A half century ago, Martin Luther King Jr. delivered his call for justice from the steps of the Lincoln Memorial. And yesterday tens of thousands gathered around those very same steps to pay tribute to the man who envisioned a world where all Americans, of every race, could live the American dream.
It was a beautiful day of unity, a day of remembrance, and a day of reflection.
And it also served to remind us of the collective and quintessential journey we’ve taken as Americans over the last 50 years.
It was amazing to see a multi-racial coalition on the mall yesterday, yet among the activists, actors, lawmakers, and former Presidents who addressed the crowd, not ONE of them was a Republican. Not one!
And this wasn’t because they weren’t invited.
According to event organizers, top Republicans, including House Speaker John Boehner and House Majority Leader Eric Cantor, were invited, but all declined due to scheduling or health issues.
So there you had it – in the shadow of one of the great Republicans, the man who championed the end of slavery, the man who signed and issued the Emancipation Proclamation, virtually no one from the party that President Lincoln helped to establish managed to attend.
It seems all too ironic that The Republican Party, founded on the basis of equality under the law, and the ending of slavery, wouldn’t take the opportunity to recognize the importance of this anniversary.
While I can understand some of the political realities facing Republicans in attending an event with strong progressive undertones, it still seems incredibly short-sided that we aren’t MORE willing to put those differences aside to express our deep passion for equality.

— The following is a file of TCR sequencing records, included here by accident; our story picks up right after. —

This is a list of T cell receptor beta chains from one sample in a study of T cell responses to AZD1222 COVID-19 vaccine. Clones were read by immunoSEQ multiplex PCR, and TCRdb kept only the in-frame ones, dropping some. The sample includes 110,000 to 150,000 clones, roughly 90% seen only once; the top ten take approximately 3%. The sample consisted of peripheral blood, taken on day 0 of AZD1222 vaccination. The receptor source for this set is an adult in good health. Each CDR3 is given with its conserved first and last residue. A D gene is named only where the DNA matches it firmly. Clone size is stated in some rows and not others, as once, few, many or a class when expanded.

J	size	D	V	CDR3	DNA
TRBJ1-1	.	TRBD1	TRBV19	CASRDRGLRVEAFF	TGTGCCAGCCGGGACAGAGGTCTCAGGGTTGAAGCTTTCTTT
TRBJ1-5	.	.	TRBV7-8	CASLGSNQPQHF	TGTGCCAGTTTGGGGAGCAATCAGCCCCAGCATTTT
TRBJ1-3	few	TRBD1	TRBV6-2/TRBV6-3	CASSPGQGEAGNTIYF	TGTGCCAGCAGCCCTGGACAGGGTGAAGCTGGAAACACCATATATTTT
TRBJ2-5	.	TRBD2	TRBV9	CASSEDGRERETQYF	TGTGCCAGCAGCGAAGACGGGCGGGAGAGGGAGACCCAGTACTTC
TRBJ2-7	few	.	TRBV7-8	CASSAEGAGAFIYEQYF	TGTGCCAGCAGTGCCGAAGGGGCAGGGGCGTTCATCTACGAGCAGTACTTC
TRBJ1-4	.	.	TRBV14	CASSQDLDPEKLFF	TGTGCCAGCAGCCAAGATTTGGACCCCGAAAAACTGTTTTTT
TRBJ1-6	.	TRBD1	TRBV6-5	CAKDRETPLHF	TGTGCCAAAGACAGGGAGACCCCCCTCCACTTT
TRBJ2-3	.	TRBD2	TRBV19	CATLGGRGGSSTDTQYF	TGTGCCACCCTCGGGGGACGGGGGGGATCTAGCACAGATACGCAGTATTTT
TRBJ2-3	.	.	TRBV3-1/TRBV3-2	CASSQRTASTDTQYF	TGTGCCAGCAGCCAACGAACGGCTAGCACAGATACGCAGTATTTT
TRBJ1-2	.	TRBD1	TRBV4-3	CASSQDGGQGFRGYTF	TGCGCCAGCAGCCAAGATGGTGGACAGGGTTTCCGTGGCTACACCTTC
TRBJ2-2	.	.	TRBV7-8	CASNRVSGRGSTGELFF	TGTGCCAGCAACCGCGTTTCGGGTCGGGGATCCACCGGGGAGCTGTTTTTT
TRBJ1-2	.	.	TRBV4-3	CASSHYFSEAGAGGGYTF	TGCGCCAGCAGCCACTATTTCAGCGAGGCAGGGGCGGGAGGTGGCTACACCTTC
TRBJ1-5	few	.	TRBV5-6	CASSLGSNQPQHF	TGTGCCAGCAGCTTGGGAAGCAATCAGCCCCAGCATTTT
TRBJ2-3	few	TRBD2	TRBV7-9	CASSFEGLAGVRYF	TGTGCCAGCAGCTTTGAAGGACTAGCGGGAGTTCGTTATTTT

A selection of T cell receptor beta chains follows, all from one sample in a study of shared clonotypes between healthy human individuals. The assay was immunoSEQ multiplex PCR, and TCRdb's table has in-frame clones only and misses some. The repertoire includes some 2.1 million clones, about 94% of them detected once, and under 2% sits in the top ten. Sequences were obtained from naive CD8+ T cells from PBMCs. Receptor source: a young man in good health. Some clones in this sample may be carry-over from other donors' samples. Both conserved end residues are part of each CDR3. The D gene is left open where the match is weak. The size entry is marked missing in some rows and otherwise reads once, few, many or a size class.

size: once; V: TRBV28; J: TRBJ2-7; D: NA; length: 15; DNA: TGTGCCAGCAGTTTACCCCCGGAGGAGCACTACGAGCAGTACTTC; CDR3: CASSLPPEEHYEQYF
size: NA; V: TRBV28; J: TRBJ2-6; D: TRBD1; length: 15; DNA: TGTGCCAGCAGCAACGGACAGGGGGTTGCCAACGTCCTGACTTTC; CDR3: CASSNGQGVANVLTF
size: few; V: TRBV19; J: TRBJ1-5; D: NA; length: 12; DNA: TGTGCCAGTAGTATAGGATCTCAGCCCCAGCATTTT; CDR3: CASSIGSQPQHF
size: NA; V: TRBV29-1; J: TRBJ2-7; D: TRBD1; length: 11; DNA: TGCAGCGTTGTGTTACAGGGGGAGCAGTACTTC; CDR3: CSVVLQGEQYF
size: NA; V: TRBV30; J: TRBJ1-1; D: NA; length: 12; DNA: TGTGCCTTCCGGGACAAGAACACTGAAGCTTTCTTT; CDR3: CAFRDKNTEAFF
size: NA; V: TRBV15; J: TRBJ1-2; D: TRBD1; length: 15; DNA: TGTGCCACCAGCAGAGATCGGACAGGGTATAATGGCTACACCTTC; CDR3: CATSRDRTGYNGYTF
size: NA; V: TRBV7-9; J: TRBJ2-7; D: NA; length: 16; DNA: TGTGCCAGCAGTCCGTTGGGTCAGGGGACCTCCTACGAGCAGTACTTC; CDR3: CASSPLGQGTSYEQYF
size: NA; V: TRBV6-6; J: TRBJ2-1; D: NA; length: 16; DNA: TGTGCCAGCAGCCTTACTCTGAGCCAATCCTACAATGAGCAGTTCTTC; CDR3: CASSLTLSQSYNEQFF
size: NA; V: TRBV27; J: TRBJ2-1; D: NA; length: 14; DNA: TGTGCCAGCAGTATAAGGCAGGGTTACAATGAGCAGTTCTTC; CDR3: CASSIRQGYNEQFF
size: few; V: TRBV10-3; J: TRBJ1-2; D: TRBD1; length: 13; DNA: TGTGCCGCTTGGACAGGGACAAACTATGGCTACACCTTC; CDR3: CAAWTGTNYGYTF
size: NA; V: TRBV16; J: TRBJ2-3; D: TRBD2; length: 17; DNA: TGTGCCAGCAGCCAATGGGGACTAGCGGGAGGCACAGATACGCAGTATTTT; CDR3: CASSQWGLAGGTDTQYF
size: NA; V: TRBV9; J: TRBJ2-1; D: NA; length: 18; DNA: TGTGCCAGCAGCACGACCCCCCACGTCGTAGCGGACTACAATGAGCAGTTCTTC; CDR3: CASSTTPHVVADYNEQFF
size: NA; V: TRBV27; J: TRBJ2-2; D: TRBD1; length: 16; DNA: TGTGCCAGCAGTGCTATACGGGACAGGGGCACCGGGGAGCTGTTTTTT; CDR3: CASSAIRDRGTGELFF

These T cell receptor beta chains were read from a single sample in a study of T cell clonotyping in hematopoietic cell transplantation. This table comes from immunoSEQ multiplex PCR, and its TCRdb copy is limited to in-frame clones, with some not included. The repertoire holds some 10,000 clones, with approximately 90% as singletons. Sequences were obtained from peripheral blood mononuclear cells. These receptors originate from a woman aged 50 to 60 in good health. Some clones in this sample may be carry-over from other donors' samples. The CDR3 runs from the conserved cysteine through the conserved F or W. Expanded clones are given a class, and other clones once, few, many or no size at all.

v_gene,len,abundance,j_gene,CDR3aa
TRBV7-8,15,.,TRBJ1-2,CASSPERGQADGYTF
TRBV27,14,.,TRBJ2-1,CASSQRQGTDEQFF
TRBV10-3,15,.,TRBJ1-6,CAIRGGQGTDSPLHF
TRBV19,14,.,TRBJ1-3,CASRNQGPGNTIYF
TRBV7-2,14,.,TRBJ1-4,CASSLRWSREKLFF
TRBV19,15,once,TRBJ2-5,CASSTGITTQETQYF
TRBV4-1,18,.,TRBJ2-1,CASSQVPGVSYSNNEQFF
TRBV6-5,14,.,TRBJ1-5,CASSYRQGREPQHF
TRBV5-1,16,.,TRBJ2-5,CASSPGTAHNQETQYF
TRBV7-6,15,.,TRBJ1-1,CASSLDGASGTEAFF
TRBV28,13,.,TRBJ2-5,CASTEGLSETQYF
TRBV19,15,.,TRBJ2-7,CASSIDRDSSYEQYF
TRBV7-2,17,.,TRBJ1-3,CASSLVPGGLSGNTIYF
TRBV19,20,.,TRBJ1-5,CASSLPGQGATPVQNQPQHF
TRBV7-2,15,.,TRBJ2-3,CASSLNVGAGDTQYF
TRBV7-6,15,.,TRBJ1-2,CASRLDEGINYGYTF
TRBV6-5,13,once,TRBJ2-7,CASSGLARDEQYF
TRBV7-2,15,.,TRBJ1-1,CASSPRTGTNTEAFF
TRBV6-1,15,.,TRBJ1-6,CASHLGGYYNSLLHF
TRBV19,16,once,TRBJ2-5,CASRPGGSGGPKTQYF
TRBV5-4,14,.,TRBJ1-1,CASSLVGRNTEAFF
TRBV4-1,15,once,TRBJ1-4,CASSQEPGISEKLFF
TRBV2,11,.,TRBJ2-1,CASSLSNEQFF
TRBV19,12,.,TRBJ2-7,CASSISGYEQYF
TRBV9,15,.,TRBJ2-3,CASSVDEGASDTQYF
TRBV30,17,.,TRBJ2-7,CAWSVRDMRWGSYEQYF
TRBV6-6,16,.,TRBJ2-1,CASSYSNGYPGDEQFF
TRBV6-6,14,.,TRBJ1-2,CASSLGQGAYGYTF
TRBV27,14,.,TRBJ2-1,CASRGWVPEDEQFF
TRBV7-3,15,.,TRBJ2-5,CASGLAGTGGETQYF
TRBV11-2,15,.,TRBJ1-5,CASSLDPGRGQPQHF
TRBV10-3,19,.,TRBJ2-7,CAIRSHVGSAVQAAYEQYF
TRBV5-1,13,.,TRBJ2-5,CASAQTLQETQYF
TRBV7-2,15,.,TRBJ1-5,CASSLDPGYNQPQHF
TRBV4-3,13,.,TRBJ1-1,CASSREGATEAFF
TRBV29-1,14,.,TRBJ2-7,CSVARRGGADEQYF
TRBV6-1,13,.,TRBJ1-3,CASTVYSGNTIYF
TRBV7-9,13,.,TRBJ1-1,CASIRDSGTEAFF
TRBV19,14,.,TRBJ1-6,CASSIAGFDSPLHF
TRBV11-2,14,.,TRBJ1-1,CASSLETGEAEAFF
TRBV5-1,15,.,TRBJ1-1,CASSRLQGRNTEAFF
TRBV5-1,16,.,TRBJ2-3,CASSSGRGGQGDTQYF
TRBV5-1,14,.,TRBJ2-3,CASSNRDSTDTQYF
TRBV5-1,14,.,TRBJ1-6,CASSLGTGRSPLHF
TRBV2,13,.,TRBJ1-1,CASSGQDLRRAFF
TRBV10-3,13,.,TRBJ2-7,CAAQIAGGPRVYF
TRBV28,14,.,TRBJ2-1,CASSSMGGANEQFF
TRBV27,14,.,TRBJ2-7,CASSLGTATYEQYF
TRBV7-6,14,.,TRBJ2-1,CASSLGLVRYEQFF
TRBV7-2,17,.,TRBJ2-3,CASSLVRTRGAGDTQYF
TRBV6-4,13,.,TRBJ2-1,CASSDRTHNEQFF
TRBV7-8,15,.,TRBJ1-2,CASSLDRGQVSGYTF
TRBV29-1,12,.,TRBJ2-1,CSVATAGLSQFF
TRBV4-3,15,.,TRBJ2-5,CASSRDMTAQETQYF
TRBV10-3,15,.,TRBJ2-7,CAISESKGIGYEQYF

And while more than 100 Republicans did gather for a luncheon to pay tribute to Dr. King, wouldn’t a strong bipartisan showing at the 50th anniversary of one of our nation’s most seminal events have been a step towards healing a great divide?
As I watched Presidents Obama, Clinton, and Carter stand at the top of the steps arm-in-arm, it seemed to me that the Republicans missed a REAL opportunity to embrace a spirit of inclusion and bipartisanship.
From an electoral point of view, that’s bad politics. But more importantly, it’s just not the right thing to do.
It’s no surprise that in 2012 Mitt Romney was only able to garner 6 percent of the African-American vote. That’s right, 6 percent!
In a country where now more minorities are born each year than whites, that’s a totally unsustainable strategy for a party seeking to attract the support of minority groups.
Republicans need to be finding ways to broaden their appeal, not reaffirm misconceptions that they don’t fight for all Americans.
At the core of it, Republicans will always have a winning message. One based on personal responsibility, liberty, family values, economic freedom and opportunity. However, as the old saying goes, 90 percent of success in life is just showing up. Until then, we’ll never be heard.
Dwight Eisenhower, even Richard Nixon and Ronald Reagan, as well as both Bush’s know, if you don’t ask for their vote, most people won’t vote for you!
So looking ahead to the next anniversary, one could only hope that the steps of the Lincoln Memorial are populated by people of different backgrounds, races, and yes, even political parties.
That would at least be proof that the great political divide which threatens the emerging generation maybe was a passing fad.
And I’m guessing there are two other people who would hope for the same if they were around today. Abraham Lincoln and Martin Luther King.